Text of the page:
The past few years have brought some mixed results on the education front for Oklahoma with Education Week both praising and then criticizing the state in 2006 and 2007 "Quality Counts" reports.
However, the recent trend continues with a 2007 U.S. Chamber of Commerce Report that gives Oklahoma a "D" in education. Here's a breakdown of the report and the reasons for our low grade.
About the U.S. ChamberA private organization made up of over 3 million businesses across the country as well as a number of state/local chambers and trade associations, the U.S. Chamber of the Commerce has been lobbying for business interests nationwide since 1912.
Their interest in education stems from the notion that the students are the future of the United States business community. Studying the current state of the educational system is the first step in what they hope is an increased involvement by private business organizations. Within the report, the Chamber writes:
...for too long the business community has been willing to leave education to the politicians and the educators...
About the ReportEntitled "Leaders and Laggards: A State-by-State Report Card on Educational Effectiveness," the U.S. Chamber's report is, along with the aforementioned Education Week study, one of the more extensive available today. The primary difference between it and the studies of other organizations is that it concentrates particularly on "academic outcomes with attention to key business metrics."
It scores each state based on the following criteria:
- Academic Achievement: Student performance on the National Assessment of Educational Progress (NAEP) tests
- Academic Achievement of Low-Income and Minority Students: Minority and Low-Income student performance on NAEP tests
- Return on Investment: Student achievement compared to amount of education money spent
- Truth in Advertising About Student Proficiency: Difference between number of students deemed proficient by state and by NAEP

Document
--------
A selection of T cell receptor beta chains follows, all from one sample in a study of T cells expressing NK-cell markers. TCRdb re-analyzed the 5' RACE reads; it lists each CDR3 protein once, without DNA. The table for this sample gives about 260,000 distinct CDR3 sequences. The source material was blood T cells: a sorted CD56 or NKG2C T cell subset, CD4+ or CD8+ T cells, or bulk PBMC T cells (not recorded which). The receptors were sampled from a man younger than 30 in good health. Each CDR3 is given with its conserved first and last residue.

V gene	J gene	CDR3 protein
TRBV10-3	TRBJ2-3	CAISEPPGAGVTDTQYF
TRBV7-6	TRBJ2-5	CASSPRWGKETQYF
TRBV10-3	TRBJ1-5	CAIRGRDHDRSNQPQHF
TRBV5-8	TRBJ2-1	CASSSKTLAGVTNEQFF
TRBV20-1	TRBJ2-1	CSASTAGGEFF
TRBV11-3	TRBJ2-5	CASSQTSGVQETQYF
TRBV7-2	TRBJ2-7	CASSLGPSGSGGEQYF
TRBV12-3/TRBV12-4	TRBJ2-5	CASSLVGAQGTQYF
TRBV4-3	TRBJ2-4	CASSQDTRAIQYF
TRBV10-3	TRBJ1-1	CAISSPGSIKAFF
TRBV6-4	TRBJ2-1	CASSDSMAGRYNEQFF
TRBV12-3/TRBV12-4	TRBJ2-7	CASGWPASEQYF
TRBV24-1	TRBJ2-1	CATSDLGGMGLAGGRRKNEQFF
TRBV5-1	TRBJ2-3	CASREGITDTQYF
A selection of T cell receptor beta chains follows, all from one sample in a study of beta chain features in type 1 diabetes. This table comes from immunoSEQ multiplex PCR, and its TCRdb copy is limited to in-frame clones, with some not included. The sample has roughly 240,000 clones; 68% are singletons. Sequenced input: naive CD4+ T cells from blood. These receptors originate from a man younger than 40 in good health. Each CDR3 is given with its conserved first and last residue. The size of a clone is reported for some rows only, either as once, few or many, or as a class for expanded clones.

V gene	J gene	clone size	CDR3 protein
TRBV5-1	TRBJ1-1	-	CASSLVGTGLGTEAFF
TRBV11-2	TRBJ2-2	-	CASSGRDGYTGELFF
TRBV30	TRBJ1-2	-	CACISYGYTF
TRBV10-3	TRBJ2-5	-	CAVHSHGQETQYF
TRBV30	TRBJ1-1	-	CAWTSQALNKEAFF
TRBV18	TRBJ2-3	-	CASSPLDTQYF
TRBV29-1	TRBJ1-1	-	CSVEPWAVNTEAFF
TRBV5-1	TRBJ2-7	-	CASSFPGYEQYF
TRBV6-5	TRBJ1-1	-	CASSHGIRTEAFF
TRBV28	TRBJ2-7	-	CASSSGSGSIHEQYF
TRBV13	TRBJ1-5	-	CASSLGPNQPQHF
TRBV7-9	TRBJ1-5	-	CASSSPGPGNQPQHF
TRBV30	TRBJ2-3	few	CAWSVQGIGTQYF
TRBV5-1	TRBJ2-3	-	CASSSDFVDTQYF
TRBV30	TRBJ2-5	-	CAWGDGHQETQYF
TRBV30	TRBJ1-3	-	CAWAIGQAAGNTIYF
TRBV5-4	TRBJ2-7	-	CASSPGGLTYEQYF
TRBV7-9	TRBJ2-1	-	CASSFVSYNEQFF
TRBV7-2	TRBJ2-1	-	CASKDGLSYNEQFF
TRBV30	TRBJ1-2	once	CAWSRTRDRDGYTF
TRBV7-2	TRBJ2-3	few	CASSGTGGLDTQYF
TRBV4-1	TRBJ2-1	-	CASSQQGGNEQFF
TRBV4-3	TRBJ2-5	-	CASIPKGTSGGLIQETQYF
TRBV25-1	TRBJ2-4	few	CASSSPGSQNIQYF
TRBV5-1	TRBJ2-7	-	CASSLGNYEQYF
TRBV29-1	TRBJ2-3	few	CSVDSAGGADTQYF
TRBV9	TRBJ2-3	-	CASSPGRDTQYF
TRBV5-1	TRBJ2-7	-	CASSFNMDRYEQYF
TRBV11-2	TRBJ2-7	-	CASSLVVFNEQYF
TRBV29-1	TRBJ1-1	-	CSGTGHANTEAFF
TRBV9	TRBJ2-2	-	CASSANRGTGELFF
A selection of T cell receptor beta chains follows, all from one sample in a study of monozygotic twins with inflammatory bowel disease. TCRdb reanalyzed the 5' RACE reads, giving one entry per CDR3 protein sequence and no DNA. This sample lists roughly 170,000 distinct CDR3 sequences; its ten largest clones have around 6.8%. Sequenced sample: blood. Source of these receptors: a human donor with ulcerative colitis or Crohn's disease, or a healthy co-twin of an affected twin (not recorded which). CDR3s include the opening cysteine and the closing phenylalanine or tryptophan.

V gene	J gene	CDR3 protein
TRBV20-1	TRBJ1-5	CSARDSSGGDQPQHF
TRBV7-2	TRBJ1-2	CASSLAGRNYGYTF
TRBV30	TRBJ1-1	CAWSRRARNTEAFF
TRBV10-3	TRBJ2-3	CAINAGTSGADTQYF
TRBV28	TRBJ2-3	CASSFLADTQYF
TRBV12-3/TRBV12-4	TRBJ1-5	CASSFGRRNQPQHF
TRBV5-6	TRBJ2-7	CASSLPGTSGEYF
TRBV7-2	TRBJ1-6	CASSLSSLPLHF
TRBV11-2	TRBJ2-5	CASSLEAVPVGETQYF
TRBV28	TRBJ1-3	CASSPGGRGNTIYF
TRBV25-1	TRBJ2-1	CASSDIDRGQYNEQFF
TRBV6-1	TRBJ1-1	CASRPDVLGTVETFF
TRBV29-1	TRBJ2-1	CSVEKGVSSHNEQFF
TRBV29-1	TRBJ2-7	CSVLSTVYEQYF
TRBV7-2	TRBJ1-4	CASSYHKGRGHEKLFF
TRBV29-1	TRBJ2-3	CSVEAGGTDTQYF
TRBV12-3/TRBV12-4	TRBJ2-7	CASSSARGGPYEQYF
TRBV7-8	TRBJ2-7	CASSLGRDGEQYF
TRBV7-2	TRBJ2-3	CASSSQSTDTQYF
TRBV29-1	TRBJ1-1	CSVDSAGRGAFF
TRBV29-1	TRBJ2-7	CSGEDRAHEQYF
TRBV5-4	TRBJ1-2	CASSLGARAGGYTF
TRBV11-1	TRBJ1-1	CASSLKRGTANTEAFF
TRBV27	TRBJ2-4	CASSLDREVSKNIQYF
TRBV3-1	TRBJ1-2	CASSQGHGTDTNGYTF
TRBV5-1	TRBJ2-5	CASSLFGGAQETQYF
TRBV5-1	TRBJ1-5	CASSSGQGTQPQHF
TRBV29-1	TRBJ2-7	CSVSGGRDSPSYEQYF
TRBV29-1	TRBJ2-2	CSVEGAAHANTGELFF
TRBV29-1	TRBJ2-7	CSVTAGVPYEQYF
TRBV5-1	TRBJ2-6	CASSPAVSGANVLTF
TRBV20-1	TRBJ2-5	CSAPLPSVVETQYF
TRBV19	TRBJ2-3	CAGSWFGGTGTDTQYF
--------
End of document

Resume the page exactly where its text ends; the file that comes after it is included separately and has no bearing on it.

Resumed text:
- Rigor of Standards: Difficulty of classes and curriculum requirements
- Postsecondary and Workforce Readiness: Graduation rates, AP scores, College attendance rates
- 21st Century Teaching Force: Teaching certification requirements and alternative certification methods
- Flexibility in Management and Policy: Management control by principals, Charter school laws
- Data Quality: Effort to collect, study and report educational data
Oklahoma PerformanceOklahoma scored a "D" overall in the U.S. Chamber of Commerce study, but there were a couple of troubling scores, including two failing grades.
An "F" score in "Truth in Advertising About Student Proficiency" was credited to the fact that state student scores are higher on the Oklahoma tests than on the National tests.
Oklahoma scored well in only one category, "21st Century Teaching Force." The state received it's only "A" there.
Here's the report card for Oklahoma, along with a small sampling of neighboring states:
U.S. Chamber Education Report Card - State Comparison
|Education Standard Category||Oklahoma||Texas||Arkansas||Kansas||Missouri|
|Academic Achievement of Low-Income and Minority Students||D||A||C||A||D|
|Return on Investment||C||B||D||A||B|
|Truth in Advertising About Student Proficiency||F||D||B||C||A|
|Rigor of Standards||C||B||C||D||D|
|Postsecondary and Workforce Readiness||D||B||C||C||D|
|21st Century Teaching Force||A||B||A||C||B|
|Flexibility in Management and Policy||C||C||C||D||C|
|Overall Average Grade||D||B||C||C||C|